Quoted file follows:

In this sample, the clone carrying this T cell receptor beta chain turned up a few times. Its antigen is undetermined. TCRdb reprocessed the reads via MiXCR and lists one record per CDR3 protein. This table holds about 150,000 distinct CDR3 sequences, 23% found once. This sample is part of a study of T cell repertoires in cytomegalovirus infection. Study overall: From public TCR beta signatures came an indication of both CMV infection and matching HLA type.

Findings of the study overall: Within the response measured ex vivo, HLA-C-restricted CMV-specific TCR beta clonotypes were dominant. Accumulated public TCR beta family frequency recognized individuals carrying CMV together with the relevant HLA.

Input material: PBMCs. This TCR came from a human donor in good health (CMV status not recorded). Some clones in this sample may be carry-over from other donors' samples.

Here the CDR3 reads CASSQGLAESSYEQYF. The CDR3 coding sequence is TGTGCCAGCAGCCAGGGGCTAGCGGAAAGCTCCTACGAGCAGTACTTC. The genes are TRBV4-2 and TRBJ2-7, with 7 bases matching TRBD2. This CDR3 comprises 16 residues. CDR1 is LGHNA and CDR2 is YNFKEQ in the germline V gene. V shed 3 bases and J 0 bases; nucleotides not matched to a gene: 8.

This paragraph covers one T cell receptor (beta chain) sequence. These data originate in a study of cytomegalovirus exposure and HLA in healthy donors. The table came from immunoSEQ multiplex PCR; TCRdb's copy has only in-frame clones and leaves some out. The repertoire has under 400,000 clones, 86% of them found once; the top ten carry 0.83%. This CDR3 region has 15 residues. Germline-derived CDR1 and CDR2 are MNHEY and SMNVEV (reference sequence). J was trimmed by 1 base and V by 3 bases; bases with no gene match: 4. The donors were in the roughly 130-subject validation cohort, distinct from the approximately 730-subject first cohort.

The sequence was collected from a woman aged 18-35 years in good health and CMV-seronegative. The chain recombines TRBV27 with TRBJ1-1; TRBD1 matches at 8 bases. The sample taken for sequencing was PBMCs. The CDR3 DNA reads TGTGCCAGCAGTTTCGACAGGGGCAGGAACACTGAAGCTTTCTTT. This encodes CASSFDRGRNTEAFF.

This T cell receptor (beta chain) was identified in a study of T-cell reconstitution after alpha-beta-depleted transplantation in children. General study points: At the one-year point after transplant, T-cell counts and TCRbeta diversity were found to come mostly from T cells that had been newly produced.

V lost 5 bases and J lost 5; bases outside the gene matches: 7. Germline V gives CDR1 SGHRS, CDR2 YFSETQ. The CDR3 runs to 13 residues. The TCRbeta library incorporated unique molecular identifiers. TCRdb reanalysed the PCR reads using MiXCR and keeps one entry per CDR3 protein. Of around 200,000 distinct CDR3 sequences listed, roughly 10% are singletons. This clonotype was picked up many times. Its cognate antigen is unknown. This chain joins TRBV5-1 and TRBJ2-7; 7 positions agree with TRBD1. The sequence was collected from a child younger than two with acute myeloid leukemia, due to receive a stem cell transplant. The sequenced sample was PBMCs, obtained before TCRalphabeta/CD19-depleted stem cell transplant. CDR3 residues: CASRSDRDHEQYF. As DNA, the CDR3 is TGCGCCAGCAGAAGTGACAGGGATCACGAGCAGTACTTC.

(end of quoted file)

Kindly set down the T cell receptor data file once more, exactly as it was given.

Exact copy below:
In this sample, the clone carrying this T cell receptor beta chain turned up a few times. Its antigen is undetermined. TCRdb reprocessed the reads via MiXCR and lists one record per CDR3 protein. This table holds about 150,000 distinct CDR3 sequences, 23% found once. This sample is part of a study of T cell repertoires in cytomegalovirus infection. Study overall: From public TCR beta signatures came an indication of both CMV infection and matching HLA type.

Findings of the study overall: Within the response measured ex vivo, HLA-C-restricted CMV-specific TCR beta clonotypes were dominant. Accumulated public TCR beta family frequency recognized individuals carrying CMV together with the relevant HLA.

Input material: PBMCs. This TCR came from a human donor in good health (CMV status not recorded). Some clones in this sample may be carry-over from other donors' samples.

Here the CDR3 reads CASSQGLAESSYEQYF. The CDR3 coding sequence is TGTGCCAGCAGCCAGGGGCTAGCGGAAAGCTCCTACGAGCAGTACTTC. The genes are TRBV4-2 and TRBJ2-7, with 7 bases matching TRBD2. This CDR3 comprises 16 residues. CDR1 is LGHNA and CDR2 is YNFKEQ in the germline V gene. V shed 3 bases and J 0 bases; nucleotides not matched to a gene: 8.

This paragraph covers one T cell receptor (beta chain) sequence. These data originate in a study of cytomegalovirus exposure and HLA in healthy donors. The table came from immunoSEQ multiplex PCR; TCRdb's copy has only in-frame clones and leaves some out. The repertoire has under 400,000 clones, 86% of them found once; the top ten carry 0.83%. This CDR3 region has 15 residues. Germline-derived CDR1 and CDR2 are MNHEY and SMNVEV (reference sequence). J was trimmed by 1 base and V by 3 bases; bases with no gene match: 4. The donors were in the roughly 130-subject validation cohort, distinct from the approximately 730-subject first cohort.

The sequence was collected from a woman aged 18-35 years in good health and CMV-seronegative. The chain recombines TRBV27 with TRBJ1-1; TRBD1 matches at 8 bases. The sample taken for sequencing was PBMCs. The CDR3 DNA reads TGTGCCAGCAGTTTCGACAGGGGCAGGAACACTGAAGCTTTCTTT. This encodes CASSFDRGRNTEAFF.

This T cell receptor (beta chain) was identified in a study of T-cell reconstitution after alpha-beta-depleted transplantation in children. General study points: At the one-year point after transplant, T-cell counts and TCRbeta diversity were found to come mostly from T cells that had been newly produced.

V lost 5 bases and J lost 5; bases outside the gene matches: 7. Germline V gives CDR1 SGHRS, CDR2 YFSETQ. The CDR3 runs to 13 residues. The TCRbeta library incorporated unique molecular identifiers. TCRdb reanalysed the PCR reads using MiXCR and keeps one entry per CDR3 protein. Of around 200,000 distinct CDR3 sequences listed, roughly 10% are singletons. This clonotype was picked up many times. Its cognate antigen is unknown. This chain joins TRBV5-1 and TRBJ2-7; 7 positions agree with TRBD1. The sequence was collected from a child younger than two with acute myeloid leukemia, due to receive a stem cell transplant. The sequenced sample was PBMCs, obtained before TCRalphabeta/CD19-depleted stem cell transplant. CDR3 residues: CASRSDRDHEQYF. As DNA, the CDR3 is TGCGCCAGCAGAAGTGACAGGGATCACGAGCAGTACTTC.